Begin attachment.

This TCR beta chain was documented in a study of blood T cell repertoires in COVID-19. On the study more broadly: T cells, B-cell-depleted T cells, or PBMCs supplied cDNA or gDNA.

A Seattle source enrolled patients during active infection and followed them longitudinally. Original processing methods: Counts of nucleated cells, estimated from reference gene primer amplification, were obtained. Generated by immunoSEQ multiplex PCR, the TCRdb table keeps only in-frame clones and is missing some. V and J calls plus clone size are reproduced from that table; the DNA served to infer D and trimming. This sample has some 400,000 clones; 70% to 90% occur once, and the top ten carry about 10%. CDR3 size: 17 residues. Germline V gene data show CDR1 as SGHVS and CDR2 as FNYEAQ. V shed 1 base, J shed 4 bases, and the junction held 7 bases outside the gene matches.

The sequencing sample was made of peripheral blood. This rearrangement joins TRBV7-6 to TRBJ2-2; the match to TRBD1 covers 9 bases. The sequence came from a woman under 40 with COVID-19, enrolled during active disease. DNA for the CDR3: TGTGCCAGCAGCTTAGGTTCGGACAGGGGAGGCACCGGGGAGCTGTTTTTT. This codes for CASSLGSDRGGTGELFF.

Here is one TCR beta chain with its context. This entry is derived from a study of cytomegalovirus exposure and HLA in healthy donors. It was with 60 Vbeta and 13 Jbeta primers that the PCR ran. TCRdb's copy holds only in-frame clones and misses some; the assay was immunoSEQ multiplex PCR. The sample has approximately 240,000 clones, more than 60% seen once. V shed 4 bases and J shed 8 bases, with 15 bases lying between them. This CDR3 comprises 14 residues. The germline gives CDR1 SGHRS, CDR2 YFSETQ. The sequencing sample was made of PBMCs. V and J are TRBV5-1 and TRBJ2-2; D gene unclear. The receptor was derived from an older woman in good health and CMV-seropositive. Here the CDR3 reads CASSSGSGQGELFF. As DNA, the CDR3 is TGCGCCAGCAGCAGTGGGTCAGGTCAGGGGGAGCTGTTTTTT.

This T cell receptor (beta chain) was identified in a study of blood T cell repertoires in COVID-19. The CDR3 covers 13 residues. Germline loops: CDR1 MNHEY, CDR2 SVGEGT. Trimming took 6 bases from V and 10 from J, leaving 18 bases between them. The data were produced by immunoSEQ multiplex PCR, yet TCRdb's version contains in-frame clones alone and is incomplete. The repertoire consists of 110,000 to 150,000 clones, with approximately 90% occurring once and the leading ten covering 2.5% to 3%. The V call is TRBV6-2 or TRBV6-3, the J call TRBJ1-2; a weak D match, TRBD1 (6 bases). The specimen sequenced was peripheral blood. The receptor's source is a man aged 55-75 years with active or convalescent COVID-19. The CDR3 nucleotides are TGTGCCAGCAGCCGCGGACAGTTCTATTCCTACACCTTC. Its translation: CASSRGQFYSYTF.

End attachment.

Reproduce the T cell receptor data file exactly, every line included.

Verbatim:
This TCR beta chain was documented in a study of blood T cell repertoires in COVID-19. On the study more broadly: T cells, B-cell-depleted T cells, or PBMCs supplied cDNA or gDNA.

A Seattle source enrolled patients during active infection and followed them longitudinally. Original processing methods: Counts of nucleated cells, estimated from reference gene primer amplification, were obtained. Generated by immunoSEQ multiplex PCR, the TCRdb table keeps only in-frame clones and is missing some. V and J calls plus clone size are reproduced from that table; the DNA served to infer D and trimming. This sample has some 400,000 clones; 70% to 90% occur once, and the top ten carry about 10%. CDR3 size: 17 residues. Germline V gene data show CDR1 as SGHVS and CDR2 as FNYEAQ. V shed 1 base, J shed 4 bases, and the junction held 7 bases outside the gene matches.

The sequencing sample was made of peripheral blood. This rearrangement joins TRBV7-6 to TRBJ2-2; the match to TRBD1 covers 9 bases. The sequence came from a woman under 40 with COVID-19, enrolled during active disease. DNA for the CDR3: TGTGCCAGCAGCTTAGGTTCGGACAGGGGAGGCACCGGGGAGCTGTTTTTT. This codes for CASSLGSDRGGTGELFF.

Here is one TCR beta chain with its context. This entry is derived from a study of cytomegalovirus exposure and HLA in healthy donors. It was with 60 Vbeta and 13 Jbeta primers that the PCR ran. TCRdb's copy holds only in-frame clones and misses some; the assay was immunoSEQ multiplex PCR. The sample has approximately 240,000 clones, more than 60% seen once. V shed 4 bases and J shed 8 bases, with 15 bases lying between them. This CDR3 comprises 14 residues. The germline gives CDR1 SGHRS, CDR2 YFSETQ. The sequencing sample was made of PBMCs. V and J are TRBV5-1 and TRBJ2-2; D gene unclear. The receptor was derived from an older woman in good health and CMV-seropositive. Here the CDR3 reads CASSSGSGQGELFF. As DNA, the CDR3 is TGCGCCAGCAGCAGTGGGTCAGGTCAGGGGGAGCTGTTTTTT.

This T cell receptor (beta chain) was identified in a study of blood T cell repertoires in COVID-19. The CDR3 covers 13 residues. Germline loops: CDR1 MNHEY, CDR2 SVGEGT. Trimming took 6 bases from V and 10 from J, leaving 18 bases between them. The data were produced by immunoSEQ multiplex PCR, yet TCRdb's version contains in-frame clones alone and is incomplete. The repertoire consists of 110,000 to 150,000 clones, with approximately 90% occurring once and the leading ten covering 2.5% to 3%. The V call is TRBV6-2 or TRBV6-3, the J call TRBJ1-2; a weak D match, TRBD1 (6 bases). The specimen sequenced was peripheral blood. The receptor's source is a man aged 55-75 years with active or convalescent COVID-19. The CDR3 nucleotides are TGTGCCAGCAGCCGCGGACAGTTCTATTCCTACACCTTC. Its translation: CASSRGQFYSYTF.